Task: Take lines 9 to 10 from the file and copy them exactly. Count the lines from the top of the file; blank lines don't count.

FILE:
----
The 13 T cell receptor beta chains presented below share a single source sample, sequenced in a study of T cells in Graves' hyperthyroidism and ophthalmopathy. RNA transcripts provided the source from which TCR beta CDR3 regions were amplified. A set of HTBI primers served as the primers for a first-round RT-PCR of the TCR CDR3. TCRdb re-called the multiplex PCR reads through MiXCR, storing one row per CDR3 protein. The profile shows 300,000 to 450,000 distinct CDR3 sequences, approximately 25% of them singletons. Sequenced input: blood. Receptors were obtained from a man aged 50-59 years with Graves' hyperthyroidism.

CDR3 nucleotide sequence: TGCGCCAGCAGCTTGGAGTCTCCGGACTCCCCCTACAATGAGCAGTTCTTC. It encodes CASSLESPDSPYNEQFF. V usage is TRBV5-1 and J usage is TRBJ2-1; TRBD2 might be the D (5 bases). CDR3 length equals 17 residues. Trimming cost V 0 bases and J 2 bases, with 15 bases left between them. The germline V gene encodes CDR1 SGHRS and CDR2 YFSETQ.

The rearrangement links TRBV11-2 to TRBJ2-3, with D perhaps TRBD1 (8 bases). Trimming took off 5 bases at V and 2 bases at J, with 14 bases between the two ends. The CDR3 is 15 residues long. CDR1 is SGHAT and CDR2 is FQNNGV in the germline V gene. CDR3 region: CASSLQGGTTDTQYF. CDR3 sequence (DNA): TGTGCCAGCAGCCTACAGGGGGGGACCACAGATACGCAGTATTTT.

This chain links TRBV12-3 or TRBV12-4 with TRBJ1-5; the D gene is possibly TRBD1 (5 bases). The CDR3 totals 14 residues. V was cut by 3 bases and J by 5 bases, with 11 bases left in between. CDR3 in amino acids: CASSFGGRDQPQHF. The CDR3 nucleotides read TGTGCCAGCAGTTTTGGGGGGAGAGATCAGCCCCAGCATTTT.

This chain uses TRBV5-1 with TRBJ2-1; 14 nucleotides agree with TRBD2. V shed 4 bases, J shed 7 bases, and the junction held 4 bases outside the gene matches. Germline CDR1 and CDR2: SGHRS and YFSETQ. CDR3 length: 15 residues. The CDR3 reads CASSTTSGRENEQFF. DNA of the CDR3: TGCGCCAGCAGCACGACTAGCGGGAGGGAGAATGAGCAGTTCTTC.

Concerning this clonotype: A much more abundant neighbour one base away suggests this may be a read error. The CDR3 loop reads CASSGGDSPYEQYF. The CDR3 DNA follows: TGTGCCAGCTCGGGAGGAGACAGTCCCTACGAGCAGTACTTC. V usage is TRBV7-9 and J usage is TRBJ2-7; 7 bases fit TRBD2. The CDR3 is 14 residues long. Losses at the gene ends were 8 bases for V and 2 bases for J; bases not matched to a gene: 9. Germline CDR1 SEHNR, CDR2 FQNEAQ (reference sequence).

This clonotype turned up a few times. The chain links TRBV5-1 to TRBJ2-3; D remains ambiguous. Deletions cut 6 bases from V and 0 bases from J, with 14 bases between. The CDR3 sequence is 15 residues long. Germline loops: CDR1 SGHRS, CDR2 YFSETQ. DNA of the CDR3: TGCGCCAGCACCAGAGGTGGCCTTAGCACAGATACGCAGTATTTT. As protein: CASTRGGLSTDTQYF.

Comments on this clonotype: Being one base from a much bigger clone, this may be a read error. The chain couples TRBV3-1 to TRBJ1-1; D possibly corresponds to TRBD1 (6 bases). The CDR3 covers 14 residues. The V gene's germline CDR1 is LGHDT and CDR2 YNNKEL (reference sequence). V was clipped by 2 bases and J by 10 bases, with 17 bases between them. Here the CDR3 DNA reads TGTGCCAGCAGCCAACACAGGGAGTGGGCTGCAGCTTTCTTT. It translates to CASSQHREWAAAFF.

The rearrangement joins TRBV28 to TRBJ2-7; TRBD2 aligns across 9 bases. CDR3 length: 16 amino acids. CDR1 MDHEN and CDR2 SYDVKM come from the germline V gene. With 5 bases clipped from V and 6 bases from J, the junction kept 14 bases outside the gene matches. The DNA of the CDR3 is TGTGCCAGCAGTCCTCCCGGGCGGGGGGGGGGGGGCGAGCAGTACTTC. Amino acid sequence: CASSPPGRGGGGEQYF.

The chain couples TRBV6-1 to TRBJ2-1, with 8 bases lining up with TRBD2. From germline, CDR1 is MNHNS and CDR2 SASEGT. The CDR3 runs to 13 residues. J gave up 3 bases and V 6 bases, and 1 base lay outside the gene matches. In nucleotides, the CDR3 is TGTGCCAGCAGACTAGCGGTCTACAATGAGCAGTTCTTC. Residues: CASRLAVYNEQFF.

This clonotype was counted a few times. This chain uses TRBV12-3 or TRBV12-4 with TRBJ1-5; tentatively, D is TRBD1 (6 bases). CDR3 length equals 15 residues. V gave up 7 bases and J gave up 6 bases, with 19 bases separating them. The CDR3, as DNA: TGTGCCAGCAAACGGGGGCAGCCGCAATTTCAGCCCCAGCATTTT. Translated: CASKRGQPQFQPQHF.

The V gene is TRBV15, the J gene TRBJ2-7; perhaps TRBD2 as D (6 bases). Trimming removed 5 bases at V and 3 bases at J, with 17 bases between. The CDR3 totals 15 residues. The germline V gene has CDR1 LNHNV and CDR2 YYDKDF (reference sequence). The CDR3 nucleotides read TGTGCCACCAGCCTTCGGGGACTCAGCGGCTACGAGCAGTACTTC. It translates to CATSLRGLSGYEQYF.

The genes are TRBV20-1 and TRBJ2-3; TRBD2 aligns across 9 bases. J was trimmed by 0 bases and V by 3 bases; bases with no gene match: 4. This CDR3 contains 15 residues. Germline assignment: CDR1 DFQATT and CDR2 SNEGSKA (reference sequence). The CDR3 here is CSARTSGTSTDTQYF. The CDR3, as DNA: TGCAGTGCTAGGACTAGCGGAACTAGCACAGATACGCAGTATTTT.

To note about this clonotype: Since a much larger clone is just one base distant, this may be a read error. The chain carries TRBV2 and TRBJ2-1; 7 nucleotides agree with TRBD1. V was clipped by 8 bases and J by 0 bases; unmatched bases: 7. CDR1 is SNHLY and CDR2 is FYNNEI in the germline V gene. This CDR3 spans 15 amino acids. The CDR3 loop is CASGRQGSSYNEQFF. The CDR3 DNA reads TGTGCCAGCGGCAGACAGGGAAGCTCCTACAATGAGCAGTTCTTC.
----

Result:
The rearrangement joins TRBV28 to TRBJ2-7; TRBD2 aligns across 9 bases. CDR3 length: 16 amino acids. CDR1 MDHEN and CDR2 SYDVKM come from the germline V gene. With 5 bases clipped from V and 6 bases from J, the junction kept 14 bases outside the gene matches. The DNA of the CDR3 is TGTGCCAGCAGTCCTCCCGGGCGGGGGGGGGGGGGCGAGCAGTACTTC. Amino acid sequence: CASSPPGRGGGGEQYF.

The chain couples TRBV6-1 to TRBJ2-1, with 8 bases lining up with TRBD2. From germline, CDR1 is MNHNS and CDR2 SASEGT. The CDR3 runs to 13 residues. J gave up 3 bases and V 6 bases, and 1 base lay outside the gene matches. In nucleotides, the CDR3 is TGTGCCAGCAGACTAGCGGTCTACAATGAGCAGTTCTTC. Residues: CASRLAVYNEQFF.